A slew of recent verdicts and agreements in South Korea, the US, and Japan have challenged Apple and Google’s control over their platforms’ app marketplaces. Apple must now allow developers to link out to their own payment pages on iOS, and Google—whose Android operating system is installed on most smartphones worldwide—is likely to follow suit. This blog post is the second in a series that will explore the implications of these developments for subscription app businesses. Read part 1: App payments are changing: 3 ways subscription app businesses should prepare.

When Apple introduced the iPhone App Store, it pitched the App Store as a convenient way for developers to market and sell their apps to iPhone users. “There are no credit card fees for the developer—we take care of all that—there are no hosting fees…[and] there’s no marketing fees,” Steve Jobs proclaimed.

Yet for all of the App Store’s legitimate benefits for developers, the App Store also has its limitations. For instance, Apple has always controlled the payment process between users and developers, taking an initial 30% cut on all transactions. When introducing the Play Store for its Android operating system, Google followed suit. 

In their announcements, Apple and Google conveniently obfuscated the benefits they both stood to gain from owning the entire payment experience. Though most subscription app businesses (begrudgingly) focus on the 30% revenue cut they have to give up, many app makers don’t realize how much they’re giving up by not having complete control over users’ payment experience. 

In reality, the revenue cut is just the tip of the iceberg. Owning the payment experience can help subscription app businesses improve the overall customer experience and drive greater customer retention. 

With the winds shifting in developers’ favor, it’s now possible to envision a future where app makers—not Google or Apple—own the relationship with their users. Here are seven ways developers can benefit from controlling app payments.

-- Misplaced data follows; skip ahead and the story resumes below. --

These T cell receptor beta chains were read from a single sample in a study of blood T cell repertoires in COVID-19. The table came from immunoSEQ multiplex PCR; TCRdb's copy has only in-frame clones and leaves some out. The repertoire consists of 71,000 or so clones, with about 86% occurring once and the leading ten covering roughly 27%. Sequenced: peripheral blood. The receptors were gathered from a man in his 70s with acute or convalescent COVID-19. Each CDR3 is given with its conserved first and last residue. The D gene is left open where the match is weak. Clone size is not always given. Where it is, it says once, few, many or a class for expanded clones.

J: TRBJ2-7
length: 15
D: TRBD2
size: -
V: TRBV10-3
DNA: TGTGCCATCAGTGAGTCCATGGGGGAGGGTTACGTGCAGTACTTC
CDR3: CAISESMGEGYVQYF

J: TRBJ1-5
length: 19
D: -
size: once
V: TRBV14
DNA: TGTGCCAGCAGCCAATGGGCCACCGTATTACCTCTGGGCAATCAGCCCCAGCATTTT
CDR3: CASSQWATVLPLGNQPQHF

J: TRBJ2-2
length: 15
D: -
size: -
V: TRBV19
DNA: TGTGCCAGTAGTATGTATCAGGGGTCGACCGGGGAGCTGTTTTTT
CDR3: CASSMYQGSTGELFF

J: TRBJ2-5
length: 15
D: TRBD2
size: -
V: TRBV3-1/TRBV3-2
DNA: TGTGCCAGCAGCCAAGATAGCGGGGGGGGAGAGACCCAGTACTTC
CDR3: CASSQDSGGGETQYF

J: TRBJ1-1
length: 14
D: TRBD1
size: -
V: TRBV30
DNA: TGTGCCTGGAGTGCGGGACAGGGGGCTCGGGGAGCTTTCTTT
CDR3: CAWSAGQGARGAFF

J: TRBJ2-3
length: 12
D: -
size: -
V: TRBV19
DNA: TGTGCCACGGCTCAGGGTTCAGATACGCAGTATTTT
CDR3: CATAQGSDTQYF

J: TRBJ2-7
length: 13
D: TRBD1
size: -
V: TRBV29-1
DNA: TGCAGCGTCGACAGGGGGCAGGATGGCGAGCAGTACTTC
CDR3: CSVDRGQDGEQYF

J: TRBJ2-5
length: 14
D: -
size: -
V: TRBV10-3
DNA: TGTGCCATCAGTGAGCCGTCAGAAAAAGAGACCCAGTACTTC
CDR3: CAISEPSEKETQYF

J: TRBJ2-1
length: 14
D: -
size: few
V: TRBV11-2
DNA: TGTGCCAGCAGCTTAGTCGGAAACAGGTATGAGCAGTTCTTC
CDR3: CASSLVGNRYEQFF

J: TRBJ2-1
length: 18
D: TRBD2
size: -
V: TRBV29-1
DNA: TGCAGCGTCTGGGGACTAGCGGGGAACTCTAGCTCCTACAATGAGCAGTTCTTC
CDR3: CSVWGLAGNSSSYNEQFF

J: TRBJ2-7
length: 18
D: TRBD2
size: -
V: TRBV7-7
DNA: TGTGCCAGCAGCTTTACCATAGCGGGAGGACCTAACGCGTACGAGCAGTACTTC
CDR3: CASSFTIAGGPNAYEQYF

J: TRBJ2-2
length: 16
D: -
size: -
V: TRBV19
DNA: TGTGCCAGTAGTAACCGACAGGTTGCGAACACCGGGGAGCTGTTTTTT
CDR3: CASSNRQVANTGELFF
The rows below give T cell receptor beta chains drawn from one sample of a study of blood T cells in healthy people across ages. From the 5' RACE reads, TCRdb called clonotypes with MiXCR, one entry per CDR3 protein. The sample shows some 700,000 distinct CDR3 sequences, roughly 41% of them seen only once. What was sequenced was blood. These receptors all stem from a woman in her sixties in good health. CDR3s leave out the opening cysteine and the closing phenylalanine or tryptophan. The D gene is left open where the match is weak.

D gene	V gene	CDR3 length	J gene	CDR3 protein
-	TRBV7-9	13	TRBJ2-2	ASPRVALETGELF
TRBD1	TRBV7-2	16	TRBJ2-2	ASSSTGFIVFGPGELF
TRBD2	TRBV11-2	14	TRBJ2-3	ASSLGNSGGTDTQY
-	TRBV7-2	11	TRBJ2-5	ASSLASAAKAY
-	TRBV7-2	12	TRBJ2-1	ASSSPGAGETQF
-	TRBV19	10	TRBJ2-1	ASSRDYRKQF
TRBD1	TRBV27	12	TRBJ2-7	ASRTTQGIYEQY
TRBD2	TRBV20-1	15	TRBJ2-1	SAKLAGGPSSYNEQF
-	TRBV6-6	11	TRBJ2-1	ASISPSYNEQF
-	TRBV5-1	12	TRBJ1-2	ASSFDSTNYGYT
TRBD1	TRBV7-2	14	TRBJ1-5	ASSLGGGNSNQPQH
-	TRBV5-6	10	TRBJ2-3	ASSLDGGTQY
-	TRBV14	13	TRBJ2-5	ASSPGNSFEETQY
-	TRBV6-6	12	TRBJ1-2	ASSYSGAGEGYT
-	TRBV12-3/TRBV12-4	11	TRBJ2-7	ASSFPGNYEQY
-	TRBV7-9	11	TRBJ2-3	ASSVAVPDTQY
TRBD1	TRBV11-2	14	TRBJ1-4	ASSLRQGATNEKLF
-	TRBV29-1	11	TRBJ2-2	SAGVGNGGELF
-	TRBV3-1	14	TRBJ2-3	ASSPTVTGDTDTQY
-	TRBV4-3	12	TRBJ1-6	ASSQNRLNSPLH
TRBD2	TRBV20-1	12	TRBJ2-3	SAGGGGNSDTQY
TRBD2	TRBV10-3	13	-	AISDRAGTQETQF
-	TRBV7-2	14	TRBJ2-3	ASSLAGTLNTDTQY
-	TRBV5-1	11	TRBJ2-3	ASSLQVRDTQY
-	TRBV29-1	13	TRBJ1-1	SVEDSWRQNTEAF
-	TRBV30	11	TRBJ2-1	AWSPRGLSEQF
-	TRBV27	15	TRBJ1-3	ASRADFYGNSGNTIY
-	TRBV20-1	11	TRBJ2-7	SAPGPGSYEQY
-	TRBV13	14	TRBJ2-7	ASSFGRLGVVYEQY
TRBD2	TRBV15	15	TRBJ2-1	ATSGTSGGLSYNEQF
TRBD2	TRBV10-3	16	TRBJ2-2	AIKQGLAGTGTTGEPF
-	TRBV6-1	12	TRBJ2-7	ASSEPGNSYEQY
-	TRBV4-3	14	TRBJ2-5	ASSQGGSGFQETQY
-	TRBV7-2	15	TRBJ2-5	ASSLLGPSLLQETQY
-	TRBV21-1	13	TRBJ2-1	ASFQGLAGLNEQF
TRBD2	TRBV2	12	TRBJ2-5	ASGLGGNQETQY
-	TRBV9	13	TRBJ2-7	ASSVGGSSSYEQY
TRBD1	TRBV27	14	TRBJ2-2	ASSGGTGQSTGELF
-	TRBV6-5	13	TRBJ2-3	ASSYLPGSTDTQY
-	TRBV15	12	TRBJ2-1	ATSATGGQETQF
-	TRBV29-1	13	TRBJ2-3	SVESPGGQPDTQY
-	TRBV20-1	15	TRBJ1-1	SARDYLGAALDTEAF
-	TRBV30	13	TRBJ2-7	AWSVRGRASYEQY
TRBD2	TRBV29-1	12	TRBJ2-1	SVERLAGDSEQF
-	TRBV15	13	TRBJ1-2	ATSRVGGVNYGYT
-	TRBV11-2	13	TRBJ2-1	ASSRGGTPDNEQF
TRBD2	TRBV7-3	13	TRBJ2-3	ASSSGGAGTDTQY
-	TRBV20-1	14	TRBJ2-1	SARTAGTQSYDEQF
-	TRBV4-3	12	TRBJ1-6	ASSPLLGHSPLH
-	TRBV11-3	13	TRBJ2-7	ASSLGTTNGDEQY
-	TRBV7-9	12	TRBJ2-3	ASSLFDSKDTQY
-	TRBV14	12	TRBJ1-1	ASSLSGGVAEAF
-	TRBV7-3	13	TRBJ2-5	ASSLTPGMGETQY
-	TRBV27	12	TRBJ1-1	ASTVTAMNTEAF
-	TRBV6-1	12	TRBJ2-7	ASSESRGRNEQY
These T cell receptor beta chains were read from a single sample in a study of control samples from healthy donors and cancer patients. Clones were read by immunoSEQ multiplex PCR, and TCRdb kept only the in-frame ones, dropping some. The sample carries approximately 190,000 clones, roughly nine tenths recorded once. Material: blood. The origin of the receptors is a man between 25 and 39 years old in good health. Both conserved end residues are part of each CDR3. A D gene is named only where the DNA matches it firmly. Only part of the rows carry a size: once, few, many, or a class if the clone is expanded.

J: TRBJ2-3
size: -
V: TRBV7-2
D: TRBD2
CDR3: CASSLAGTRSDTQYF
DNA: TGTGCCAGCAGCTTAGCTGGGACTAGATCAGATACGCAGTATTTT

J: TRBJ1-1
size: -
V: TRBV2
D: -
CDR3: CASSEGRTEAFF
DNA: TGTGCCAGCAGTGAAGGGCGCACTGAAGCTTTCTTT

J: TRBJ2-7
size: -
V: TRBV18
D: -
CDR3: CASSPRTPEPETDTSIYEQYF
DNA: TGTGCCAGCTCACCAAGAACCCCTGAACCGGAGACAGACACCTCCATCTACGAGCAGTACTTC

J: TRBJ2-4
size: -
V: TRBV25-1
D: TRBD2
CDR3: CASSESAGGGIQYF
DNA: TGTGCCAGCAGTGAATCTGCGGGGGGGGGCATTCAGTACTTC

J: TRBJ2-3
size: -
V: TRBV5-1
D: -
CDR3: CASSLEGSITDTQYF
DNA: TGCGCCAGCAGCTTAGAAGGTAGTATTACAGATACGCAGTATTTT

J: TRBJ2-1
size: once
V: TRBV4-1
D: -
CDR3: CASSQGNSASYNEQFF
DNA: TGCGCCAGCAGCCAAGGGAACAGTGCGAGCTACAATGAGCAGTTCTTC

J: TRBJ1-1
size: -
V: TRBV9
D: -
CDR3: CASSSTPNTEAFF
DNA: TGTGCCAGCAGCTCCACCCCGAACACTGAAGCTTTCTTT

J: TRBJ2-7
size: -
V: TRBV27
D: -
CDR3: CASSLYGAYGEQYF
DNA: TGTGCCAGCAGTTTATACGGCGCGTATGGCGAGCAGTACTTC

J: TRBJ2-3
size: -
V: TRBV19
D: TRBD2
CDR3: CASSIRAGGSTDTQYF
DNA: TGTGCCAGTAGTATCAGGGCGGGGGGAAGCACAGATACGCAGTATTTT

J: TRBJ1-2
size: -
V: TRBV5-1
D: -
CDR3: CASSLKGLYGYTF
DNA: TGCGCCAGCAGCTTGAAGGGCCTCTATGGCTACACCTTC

1. Run more personalized, effective dunning campaigns

Most recurring revenue companies consider dunning an important part of their revenue recovery strategy, and they’re not entirely wrong. Even with Recurly’s advanced Revenue Optimization Engine, a quarter of recovered transactions wouldn’t have succeeded without dunning communications. That said, as we’ve recently written, dunning is about more than just minimizing churn—it’s a strategic opportunity for you to engage your customers.

Companies that own the app payment experience have the power to customize dunning campaigns for different subscriber cohorts, making it more likely that they’ll recover revenue. With Recurly’s dunning campaigns, for instance, you can send one set of dunning communications to subscribers trialing your app and another set of communications to those who are already paying for your premium plan. On the other hand, if you don’t own the payment experience, you’re at the mercy of Google and Apple, whose incentives may be the same but who certainly don’t know your subscribers as well as you do.

2. Upsell and cross-sell to your subscribers

Most app developers start off small, with a single app and perhaps a single item within that app available for purchase. Over time, though, successful app companies often develop an assortment of offerings that likely complement one another and appeal to many of the same audiences. For example, Niantic, the developer behind Pokemon Go, got its start with an augmented reality game called Ingress before Pokemon Go became a viral sensation in 2016; since the explosion of Pokemon Go, Niantic has come out with numerous other titles, such as Harry Potter: Wizards Unite and Transformers: Heavy Metal.